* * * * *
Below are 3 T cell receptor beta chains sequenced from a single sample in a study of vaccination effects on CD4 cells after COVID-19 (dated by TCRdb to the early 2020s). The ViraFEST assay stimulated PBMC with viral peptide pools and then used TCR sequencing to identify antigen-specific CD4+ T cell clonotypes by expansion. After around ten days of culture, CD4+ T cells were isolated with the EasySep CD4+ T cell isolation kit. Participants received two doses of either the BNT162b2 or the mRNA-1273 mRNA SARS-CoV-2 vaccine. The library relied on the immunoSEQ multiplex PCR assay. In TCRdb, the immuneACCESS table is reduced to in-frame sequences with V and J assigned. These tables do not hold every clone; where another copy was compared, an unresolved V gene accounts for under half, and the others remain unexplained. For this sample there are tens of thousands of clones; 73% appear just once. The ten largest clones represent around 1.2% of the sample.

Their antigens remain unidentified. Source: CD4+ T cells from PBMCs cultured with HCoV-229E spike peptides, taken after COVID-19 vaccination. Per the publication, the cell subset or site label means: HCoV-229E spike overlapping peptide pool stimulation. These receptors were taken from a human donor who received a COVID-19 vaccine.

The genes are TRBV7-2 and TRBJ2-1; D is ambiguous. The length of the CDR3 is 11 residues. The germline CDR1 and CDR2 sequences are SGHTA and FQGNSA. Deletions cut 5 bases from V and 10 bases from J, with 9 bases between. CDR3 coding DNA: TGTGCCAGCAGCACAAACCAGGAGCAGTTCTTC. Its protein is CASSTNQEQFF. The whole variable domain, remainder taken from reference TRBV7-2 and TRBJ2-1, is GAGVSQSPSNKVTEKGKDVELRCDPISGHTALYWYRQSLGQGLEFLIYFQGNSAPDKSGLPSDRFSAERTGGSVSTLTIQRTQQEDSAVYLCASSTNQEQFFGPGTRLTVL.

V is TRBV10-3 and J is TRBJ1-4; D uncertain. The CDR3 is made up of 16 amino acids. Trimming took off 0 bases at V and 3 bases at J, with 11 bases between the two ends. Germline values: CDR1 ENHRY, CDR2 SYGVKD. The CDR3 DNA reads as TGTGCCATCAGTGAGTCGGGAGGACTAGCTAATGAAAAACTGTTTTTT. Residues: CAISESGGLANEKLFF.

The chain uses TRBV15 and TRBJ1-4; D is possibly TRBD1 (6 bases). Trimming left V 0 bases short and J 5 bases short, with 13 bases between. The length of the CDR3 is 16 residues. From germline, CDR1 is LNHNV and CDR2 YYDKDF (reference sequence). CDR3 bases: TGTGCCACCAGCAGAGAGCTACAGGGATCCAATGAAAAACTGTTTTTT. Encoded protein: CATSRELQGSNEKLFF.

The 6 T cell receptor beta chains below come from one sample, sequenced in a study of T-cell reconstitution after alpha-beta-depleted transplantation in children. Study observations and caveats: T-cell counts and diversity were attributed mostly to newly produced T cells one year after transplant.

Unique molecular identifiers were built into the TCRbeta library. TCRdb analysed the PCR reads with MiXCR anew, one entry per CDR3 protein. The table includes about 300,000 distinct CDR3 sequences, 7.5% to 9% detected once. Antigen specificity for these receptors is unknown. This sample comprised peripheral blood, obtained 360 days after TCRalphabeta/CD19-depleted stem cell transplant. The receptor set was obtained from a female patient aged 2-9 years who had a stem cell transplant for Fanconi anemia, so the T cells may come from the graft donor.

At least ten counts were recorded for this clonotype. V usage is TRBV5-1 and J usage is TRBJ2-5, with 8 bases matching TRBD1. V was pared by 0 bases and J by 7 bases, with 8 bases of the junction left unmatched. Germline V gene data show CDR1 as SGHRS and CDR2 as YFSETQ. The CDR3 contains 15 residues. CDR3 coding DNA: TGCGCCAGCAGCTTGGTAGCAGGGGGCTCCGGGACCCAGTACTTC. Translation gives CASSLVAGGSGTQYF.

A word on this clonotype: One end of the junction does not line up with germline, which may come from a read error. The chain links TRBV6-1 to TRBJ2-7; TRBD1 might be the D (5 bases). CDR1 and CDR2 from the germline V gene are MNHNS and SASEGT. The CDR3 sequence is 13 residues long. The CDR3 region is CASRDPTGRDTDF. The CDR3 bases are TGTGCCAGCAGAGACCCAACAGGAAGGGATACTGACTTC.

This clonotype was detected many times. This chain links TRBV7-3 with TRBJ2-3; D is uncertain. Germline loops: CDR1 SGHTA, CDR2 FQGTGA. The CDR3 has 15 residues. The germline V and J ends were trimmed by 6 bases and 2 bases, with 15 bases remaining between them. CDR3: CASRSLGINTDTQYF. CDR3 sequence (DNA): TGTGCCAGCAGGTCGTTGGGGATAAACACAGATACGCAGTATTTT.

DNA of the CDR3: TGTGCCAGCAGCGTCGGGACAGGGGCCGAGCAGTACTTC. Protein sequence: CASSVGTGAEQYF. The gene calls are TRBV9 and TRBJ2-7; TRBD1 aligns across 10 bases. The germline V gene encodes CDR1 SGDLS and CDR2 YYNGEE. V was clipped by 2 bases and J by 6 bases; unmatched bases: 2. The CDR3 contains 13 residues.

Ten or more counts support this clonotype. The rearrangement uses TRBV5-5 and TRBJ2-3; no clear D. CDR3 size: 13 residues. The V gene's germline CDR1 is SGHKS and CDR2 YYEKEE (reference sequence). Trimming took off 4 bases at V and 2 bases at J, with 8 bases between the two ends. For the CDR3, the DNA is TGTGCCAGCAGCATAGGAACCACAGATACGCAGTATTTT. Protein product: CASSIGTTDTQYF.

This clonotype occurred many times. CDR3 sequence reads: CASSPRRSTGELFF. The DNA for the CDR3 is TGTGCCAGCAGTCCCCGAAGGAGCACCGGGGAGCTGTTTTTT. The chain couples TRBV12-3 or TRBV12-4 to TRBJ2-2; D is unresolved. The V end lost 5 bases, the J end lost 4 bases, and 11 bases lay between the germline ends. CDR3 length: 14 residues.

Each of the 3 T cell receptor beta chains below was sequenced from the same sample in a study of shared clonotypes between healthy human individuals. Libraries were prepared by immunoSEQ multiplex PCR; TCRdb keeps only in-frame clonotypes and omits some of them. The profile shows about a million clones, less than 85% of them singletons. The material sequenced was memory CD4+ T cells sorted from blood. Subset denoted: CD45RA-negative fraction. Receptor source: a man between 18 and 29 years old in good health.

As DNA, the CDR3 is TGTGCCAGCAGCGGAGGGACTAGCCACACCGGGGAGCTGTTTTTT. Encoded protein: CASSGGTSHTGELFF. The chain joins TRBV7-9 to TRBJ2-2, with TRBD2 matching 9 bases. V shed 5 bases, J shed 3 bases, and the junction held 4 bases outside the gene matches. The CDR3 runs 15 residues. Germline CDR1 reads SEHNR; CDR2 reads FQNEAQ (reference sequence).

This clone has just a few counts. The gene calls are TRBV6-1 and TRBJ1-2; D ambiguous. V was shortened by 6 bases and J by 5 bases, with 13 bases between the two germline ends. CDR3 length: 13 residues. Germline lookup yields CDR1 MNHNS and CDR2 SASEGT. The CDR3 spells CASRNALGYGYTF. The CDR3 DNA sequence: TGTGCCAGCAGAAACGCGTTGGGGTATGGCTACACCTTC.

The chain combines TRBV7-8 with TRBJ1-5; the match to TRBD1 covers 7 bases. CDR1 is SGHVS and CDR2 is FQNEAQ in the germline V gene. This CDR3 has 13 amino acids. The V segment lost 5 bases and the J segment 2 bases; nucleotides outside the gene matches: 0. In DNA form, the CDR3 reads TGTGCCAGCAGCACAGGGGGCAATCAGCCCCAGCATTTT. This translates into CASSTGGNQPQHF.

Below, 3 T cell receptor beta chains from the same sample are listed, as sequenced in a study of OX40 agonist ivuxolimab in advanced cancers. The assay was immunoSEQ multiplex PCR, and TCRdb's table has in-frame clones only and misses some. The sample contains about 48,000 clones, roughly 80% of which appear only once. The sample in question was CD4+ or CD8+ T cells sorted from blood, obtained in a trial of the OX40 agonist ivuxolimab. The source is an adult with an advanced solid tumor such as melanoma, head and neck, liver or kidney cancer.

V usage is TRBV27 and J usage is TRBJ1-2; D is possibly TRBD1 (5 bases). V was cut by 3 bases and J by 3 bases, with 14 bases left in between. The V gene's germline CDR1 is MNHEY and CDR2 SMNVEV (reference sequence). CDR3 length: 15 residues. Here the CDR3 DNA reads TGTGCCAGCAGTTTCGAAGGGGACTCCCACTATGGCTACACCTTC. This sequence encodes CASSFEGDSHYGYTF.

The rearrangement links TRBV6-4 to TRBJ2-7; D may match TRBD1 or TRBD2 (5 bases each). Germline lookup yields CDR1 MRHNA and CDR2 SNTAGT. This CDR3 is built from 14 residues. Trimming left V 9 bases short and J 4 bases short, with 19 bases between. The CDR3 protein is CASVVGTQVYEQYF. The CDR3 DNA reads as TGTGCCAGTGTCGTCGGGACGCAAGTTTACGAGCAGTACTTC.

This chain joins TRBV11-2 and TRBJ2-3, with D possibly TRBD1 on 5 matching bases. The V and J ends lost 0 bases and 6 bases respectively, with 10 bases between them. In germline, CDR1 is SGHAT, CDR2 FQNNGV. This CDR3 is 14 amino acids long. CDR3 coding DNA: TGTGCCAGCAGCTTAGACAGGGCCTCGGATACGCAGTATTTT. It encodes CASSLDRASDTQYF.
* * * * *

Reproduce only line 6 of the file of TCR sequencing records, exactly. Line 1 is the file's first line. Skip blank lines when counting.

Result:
The 6 T cell receptor beta chains below come from one sample, sequenced in a study of T-cell reconstitution after alpha-beta-depleted transplantation in children. Study observations and caveats: T-cell counts and diversity were attributed mostly to newly produced T cells one year after transplant.